Rheumatoid Arthritis Treatment Doesn't Promote Cancer
THURSDAY Oct. 29, 2009 -- Treatment with tumor necrosis factor (TNF) blockers doesn't increase rheumatoid arthritis patients' risk of cancer, new research has found.
TNF is a substance secreted by immune cells that regulates the immune system and plays a role in inflammation. TNF blockers are immunosuppressants that reduce inflammation in people with rheumatoid arthritis, but concerns have been raised that long-term use of the drugs may increase the risk of infections and cancer.
Swedish researchers analyzed data from 6,366 rheumatoid arthritis patients who started anti-TNF therapy with infliximab (Remicade), adalimumab (Humira) or etanercept (Enbrel) between January 1999 and July 2006. The study participants were compared with other groups of rheumatoid arthritis patients, including 61,160 not taking medications, 4,015 taking methotrexate (the gold standard of treatment) and 4,105 taking combinations of disease-modifying anti-rheumatic drugs (other than TNF blockers).
According to the study authors, 240 first cancers were diagnosed during follow-up among patients who had no history of cancer when they began anti-TNF treatment. Compared to rheumatoid arthritis patients who didn't take anti-TNF drugs or those with no history of cancer, the relative cancer risk of anti-TNF therapy was 1.00 and remained unchanged for those taking immunosuppressant drugs for up to six years, the researchers found.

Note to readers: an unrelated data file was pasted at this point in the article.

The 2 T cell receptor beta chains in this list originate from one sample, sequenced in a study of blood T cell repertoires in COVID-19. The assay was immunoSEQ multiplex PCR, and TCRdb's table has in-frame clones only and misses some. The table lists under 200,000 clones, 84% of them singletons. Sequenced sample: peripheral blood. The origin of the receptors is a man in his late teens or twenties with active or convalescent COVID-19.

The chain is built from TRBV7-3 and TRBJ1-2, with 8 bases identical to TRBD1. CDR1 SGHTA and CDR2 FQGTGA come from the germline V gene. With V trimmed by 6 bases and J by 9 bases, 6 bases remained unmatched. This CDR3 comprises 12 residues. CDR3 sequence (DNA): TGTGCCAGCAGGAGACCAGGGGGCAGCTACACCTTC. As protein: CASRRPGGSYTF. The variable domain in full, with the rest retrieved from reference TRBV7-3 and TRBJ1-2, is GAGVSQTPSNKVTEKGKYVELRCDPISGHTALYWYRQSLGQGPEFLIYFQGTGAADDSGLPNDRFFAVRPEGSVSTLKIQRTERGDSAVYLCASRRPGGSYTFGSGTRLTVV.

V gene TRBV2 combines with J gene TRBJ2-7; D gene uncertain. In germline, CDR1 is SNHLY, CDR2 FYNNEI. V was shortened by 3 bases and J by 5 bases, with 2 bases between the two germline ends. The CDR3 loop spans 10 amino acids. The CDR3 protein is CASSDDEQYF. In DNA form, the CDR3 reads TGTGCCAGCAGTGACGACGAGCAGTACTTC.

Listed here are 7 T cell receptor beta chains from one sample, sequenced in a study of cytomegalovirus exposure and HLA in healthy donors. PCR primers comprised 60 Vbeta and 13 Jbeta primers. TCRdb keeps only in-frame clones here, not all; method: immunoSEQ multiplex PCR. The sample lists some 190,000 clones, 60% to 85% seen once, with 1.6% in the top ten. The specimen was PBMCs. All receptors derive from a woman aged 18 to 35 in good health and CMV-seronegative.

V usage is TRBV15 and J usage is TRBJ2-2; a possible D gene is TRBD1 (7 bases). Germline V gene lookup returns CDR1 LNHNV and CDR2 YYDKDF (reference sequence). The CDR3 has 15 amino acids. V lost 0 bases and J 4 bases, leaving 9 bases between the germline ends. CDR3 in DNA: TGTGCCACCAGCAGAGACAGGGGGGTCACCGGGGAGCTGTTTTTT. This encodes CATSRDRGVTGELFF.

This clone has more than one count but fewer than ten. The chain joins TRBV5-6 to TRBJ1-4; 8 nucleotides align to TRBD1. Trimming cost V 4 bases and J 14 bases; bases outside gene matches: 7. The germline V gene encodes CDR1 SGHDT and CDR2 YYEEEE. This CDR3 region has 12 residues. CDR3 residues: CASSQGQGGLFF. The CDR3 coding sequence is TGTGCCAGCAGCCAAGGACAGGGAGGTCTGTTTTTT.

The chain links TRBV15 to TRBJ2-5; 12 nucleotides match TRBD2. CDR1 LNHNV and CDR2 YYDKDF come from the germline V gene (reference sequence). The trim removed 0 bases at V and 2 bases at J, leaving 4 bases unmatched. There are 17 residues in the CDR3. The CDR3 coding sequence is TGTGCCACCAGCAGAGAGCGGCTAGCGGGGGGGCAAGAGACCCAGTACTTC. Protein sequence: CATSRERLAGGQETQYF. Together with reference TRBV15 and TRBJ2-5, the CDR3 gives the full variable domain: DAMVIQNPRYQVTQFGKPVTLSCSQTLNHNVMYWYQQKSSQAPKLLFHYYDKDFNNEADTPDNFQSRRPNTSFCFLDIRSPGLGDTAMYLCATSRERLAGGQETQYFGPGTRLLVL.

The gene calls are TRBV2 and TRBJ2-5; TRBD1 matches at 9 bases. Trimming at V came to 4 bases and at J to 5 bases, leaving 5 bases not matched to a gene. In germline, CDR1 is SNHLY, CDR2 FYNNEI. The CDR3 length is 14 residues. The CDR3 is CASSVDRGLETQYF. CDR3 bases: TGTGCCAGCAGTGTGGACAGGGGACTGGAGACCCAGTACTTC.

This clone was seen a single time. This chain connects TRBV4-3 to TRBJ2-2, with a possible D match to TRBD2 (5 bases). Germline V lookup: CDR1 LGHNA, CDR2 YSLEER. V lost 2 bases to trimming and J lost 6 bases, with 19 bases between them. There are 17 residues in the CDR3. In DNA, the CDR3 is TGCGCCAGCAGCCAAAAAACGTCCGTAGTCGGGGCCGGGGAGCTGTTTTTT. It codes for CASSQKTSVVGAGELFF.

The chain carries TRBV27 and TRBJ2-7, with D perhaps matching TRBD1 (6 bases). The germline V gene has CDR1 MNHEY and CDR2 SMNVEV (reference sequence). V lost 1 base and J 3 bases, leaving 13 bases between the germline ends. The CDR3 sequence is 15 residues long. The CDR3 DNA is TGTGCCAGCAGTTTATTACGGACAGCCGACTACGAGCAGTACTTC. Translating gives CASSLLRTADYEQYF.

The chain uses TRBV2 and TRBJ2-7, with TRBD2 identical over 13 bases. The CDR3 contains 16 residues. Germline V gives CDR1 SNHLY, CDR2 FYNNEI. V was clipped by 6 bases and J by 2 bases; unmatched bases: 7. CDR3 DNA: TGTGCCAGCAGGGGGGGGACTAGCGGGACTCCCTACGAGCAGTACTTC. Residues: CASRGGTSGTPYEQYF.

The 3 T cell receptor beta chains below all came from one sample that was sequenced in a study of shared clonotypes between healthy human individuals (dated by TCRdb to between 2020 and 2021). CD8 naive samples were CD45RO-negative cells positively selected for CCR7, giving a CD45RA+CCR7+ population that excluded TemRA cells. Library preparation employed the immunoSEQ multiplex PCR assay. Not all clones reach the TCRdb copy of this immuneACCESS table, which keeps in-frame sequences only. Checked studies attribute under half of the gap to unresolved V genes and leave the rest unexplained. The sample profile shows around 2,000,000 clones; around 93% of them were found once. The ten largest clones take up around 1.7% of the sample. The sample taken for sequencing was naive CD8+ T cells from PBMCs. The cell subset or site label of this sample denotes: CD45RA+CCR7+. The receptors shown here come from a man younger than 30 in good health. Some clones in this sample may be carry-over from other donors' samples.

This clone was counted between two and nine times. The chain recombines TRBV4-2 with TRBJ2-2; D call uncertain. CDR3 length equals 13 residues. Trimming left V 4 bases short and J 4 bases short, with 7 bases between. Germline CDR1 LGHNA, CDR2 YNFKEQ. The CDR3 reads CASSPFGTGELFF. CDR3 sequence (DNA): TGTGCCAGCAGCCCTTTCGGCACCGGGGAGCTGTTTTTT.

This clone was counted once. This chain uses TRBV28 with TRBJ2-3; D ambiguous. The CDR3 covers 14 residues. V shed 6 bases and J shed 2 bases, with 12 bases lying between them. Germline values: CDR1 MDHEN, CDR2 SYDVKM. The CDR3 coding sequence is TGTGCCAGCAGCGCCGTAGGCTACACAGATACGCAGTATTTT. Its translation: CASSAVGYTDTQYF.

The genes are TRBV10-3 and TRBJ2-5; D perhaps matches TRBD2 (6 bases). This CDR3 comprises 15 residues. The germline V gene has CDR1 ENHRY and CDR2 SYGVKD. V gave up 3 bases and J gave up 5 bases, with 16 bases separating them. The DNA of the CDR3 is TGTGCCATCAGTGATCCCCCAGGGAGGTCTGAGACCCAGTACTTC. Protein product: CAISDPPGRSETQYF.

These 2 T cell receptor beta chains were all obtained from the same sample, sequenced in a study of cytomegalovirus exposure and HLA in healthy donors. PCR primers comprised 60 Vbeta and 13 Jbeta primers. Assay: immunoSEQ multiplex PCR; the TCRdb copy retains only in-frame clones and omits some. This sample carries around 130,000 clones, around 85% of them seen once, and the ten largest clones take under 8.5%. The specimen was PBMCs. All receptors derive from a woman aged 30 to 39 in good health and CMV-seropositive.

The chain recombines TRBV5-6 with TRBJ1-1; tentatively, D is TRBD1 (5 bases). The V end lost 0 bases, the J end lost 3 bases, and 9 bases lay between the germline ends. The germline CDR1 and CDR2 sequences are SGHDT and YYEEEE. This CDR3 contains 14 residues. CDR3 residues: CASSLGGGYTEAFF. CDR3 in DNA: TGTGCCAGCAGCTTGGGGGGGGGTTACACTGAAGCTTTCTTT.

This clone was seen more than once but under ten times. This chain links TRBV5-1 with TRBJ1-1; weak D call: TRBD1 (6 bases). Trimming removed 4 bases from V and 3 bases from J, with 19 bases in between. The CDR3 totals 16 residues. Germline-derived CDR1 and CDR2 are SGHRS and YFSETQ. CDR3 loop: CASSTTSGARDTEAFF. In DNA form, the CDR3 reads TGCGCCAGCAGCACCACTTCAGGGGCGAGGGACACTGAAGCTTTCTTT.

"Our research indicates the overall cancer risk is the same for rheumatoid arthritis patients on immunosuppressant therapies and those not taking medications for the disease," confirmed team leader Dr. Johan Askling, of the Karolinska University Hospital in Stockholm, in a news release. However, "given several uncertainties, continued vigilance remains prudent."
The study is published in the November issue of Arthritis & Rheumatism.
Posted: October 2009
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